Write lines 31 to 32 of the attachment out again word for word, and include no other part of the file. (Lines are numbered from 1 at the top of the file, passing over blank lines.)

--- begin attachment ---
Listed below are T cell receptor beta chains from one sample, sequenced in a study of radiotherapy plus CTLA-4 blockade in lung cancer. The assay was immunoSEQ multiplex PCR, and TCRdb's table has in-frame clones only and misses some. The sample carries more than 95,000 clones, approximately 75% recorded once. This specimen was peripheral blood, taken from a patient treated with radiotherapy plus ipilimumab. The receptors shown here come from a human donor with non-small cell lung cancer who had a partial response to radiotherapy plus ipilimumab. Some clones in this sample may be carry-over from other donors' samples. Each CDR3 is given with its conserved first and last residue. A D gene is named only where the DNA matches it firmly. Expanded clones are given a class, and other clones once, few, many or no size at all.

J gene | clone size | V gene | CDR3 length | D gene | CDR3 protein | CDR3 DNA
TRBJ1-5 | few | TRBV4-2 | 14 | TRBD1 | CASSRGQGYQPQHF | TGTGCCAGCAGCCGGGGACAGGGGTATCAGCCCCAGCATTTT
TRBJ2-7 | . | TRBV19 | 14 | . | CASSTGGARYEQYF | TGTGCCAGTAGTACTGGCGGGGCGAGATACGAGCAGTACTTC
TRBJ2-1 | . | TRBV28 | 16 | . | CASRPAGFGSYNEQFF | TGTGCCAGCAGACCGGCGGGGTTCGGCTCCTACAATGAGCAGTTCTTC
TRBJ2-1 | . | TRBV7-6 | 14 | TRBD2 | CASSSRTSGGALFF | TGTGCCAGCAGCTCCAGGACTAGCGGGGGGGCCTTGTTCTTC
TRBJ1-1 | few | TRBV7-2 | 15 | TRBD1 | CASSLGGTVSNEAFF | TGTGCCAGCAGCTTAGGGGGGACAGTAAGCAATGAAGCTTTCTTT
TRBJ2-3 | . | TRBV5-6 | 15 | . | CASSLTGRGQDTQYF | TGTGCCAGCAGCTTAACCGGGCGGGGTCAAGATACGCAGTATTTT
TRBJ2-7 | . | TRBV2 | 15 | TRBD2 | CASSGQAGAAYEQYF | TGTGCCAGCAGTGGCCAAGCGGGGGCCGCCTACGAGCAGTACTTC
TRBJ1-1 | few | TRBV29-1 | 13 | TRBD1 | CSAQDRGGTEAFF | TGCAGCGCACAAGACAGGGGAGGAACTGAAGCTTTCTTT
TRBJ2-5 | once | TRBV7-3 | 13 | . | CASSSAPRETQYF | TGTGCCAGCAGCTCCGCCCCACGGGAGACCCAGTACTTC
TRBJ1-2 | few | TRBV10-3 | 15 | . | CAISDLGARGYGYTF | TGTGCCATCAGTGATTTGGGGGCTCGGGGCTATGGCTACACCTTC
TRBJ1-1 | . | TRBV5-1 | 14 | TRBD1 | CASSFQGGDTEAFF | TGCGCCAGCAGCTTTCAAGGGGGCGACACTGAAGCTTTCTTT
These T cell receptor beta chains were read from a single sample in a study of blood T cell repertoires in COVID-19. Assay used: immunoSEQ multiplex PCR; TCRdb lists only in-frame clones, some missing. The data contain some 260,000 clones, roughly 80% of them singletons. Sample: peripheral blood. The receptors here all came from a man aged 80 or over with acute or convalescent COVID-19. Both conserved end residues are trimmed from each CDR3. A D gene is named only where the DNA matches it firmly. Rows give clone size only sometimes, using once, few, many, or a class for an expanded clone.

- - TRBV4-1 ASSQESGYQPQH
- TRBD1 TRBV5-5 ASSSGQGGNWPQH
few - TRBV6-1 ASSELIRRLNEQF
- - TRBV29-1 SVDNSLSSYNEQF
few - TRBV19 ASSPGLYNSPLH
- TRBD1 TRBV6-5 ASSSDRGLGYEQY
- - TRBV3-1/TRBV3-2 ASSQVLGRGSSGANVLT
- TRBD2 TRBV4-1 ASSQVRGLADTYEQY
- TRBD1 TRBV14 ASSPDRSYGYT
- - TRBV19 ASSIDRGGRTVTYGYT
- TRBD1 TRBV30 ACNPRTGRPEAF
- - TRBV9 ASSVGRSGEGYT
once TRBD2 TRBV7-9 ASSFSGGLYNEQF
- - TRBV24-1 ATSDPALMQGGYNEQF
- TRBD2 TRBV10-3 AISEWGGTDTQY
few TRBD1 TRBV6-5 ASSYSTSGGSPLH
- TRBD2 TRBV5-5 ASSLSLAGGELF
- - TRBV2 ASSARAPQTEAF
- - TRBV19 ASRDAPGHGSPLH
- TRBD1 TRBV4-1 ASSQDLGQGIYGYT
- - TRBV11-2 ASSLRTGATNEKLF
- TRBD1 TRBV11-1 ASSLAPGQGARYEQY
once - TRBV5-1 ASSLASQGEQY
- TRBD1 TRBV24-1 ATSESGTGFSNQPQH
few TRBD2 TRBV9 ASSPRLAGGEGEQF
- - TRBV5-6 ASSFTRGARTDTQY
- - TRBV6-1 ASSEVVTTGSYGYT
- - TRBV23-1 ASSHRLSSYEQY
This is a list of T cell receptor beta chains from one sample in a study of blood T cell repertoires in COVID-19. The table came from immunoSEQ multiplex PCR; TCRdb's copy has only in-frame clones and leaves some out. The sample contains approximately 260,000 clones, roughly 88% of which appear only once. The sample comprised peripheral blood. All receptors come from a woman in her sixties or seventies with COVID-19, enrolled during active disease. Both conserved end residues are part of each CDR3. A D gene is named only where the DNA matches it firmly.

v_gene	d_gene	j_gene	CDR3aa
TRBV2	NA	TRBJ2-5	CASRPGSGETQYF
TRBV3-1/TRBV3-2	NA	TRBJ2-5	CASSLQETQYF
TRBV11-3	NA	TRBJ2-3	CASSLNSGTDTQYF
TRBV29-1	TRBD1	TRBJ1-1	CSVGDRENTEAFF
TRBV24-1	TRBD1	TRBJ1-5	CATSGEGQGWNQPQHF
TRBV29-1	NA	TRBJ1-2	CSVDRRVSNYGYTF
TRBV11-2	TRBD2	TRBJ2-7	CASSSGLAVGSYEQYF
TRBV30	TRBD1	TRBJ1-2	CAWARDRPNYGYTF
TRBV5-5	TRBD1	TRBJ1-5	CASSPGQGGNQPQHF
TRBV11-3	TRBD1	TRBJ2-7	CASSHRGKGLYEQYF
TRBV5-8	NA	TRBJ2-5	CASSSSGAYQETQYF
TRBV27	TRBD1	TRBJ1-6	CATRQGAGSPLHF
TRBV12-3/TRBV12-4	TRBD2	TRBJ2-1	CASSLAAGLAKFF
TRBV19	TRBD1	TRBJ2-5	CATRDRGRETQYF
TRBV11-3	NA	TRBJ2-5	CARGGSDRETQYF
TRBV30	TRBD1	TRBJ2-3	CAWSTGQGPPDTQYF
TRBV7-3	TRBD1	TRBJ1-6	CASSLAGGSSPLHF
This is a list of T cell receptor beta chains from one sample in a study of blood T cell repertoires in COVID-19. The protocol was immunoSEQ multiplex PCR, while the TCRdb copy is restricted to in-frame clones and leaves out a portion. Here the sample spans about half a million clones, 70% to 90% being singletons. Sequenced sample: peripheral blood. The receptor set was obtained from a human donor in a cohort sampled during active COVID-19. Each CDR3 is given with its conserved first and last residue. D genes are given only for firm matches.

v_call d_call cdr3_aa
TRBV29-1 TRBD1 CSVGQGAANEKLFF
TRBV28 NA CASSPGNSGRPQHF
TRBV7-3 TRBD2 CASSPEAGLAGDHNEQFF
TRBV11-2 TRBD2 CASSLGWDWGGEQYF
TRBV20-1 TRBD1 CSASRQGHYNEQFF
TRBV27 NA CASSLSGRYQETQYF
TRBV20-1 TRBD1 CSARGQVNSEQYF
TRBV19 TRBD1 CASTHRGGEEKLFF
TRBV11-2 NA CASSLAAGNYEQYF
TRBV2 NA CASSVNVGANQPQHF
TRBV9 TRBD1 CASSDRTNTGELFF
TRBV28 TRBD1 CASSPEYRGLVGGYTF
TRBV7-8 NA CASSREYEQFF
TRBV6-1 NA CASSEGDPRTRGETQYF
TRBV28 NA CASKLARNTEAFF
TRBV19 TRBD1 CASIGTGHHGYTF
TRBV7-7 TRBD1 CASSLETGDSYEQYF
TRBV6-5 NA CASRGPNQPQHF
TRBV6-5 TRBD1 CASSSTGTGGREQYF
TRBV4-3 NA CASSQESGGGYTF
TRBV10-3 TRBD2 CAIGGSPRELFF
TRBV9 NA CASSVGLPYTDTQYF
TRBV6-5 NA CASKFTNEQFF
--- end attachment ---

- TRBD2 TRBV5-5 ASSLSLAGGELF
- - TRBV2 ASSARAPQTEAF